Tuesday, November 30, 2010
Rosoboronexport Offers Amur-1650 Class Submarines to India
The Indian Navy, which is planning to acquire six non-nuclear submarines in a deal expected to be in the range of USD 10-12 billion, has been offer the fourth generation Amur-1650 class submarines by Russia. The proposal from Russia may include transfer-of-technology and localized production in Indian shipyards.
Facing mounting challenges posed by the modernization of Chinese and Pakistani naval capabilities, the Indian Navy is keen to boost up its undersea warfare capability.
Project 751, Indian Navy proposes an undersea force of 24 submarines by 2015. India already has 10 Kilo-class submarines and has set up a line to manufacture French Scorpene Submarines at Mazagoan docks in Mumbai, the first of these submarines are expected to roll out by 2012.
Rosoboronexport said it would bid for the tender by offering the Amur class submarines, which are an upgraded version of Indian Navy's Kilo-class submarines.
With the speed of 20 knots, the Amur is designed for both anti-submarine and anti-surface warfare. Its armaments include 16 tube launched torpedoes and also has a capability of launching cruise missiles.
Rosoboronexport officials were quoted by ITAR-TASS as saying that the submarine could be fitted with AIP fuel cells to considerably improve its submergence endurance and range. "The company will surely take part in the tender, and it will bid with its Amur 1650 non-nuclear submarine," an official said.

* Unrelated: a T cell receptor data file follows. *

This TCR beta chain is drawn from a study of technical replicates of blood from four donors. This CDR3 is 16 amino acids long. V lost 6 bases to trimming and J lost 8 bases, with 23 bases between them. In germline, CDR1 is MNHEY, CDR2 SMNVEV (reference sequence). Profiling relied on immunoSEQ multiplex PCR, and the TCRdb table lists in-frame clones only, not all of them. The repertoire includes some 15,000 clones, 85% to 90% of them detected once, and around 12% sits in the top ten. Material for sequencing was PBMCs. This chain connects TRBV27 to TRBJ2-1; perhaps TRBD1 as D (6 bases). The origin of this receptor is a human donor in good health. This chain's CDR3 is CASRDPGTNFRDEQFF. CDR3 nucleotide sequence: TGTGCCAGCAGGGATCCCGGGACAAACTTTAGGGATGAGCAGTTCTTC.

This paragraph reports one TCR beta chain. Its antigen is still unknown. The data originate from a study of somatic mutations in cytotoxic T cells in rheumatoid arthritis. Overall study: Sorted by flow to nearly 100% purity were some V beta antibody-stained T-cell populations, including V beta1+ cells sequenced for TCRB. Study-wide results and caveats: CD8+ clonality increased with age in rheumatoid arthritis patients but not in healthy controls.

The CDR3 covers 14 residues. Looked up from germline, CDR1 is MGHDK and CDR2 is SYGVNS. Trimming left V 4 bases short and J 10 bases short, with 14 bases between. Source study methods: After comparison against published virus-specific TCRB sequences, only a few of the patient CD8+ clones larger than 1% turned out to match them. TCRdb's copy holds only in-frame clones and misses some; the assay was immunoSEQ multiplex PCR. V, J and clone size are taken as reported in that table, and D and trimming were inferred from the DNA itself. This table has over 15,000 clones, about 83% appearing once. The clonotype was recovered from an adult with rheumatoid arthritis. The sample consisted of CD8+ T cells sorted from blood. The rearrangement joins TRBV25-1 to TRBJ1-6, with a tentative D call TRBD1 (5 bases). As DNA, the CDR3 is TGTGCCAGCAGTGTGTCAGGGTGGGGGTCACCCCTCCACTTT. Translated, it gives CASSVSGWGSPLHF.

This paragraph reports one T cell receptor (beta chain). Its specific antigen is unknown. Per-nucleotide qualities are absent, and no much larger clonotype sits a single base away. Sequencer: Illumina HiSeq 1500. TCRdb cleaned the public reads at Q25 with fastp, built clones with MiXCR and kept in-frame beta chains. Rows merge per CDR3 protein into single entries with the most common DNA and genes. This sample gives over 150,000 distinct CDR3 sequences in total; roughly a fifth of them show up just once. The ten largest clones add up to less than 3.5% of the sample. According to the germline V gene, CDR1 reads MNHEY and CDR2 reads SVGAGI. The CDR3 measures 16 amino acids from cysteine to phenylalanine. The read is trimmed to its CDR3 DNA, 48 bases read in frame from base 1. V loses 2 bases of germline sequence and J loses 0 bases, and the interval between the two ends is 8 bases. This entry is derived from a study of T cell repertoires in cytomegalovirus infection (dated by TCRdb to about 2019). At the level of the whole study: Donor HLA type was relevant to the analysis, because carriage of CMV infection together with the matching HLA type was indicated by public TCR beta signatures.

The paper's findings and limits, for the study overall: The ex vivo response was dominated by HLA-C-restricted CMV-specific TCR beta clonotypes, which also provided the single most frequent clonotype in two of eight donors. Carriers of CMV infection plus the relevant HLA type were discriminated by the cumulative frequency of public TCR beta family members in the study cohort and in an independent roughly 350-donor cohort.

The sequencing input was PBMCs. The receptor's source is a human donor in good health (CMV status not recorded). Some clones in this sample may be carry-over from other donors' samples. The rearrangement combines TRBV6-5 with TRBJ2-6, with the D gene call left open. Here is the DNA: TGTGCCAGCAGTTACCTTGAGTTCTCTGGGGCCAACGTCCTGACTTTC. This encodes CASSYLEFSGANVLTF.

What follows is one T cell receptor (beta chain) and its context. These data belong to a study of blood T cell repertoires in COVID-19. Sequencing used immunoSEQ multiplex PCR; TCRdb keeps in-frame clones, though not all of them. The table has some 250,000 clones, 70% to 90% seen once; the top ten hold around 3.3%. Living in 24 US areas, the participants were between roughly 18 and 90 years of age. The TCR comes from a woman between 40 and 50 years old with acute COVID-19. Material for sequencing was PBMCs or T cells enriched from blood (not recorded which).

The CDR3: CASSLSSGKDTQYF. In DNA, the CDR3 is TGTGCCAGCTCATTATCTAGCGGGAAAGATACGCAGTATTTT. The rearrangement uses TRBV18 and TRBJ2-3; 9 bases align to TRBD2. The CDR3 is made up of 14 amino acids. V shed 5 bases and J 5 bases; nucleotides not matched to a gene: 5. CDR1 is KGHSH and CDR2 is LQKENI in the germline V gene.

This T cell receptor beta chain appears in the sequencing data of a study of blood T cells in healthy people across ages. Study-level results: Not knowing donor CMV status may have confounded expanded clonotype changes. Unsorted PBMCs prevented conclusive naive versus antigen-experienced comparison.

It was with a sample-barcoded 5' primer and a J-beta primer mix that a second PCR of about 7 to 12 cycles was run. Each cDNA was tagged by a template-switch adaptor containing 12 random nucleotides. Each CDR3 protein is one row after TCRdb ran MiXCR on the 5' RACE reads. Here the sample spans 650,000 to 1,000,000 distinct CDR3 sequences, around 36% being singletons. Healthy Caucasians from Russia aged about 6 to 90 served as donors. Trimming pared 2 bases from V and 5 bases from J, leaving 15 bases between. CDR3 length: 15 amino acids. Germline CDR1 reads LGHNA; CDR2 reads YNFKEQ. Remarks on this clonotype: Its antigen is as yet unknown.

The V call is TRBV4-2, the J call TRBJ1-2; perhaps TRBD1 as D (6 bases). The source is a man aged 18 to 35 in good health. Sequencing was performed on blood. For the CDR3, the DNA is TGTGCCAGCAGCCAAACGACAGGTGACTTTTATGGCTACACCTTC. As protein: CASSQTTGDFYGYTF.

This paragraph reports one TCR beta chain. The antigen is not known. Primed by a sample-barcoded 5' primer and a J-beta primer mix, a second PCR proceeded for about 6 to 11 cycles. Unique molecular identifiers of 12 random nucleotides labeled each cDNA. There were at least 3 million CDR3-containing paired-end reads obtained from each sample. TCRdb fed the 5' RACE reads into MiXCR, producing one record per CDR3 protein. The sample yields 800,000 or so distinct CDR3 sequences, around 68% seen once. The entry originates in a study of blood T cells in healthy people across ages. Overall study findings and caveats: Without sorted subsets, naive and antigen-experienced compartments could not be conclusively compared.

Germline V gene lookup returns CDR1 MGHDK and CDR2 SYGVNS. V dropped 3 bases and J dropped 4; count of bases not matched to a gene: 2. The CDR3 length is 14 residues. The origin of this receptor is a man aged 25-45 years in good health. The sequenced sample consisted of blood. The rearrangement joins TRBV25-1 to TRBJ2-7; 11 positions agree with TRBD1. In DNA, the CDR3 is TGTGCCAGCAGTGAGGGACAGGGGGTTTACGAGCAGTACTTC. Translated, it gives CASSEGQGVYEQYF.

The Amur 1650 submarine has been developed by the Rubin Central Design Bureau of Naval Technology on the basis of the Kilo-class diesel-electric submarines, the most low-noise submarines in the world. The sonar signature level of the submarines of this class is several times lower in comparison with Kilo-class submarines. These submarines are equipped with radio-electronic weapons of the newer generation created on the basis of the latest achievements in the field of radio-electronics.
The submarine is equipped with 6 torpedo tubes and can take a crew of 35 people. Its depth of submergence is 300 metres, and its endurance is 45 days.
The Indian Navy has already sent requests for technical specifications to a number of countries including Russia, Germany, Spain and France who have already shown interest in the deal.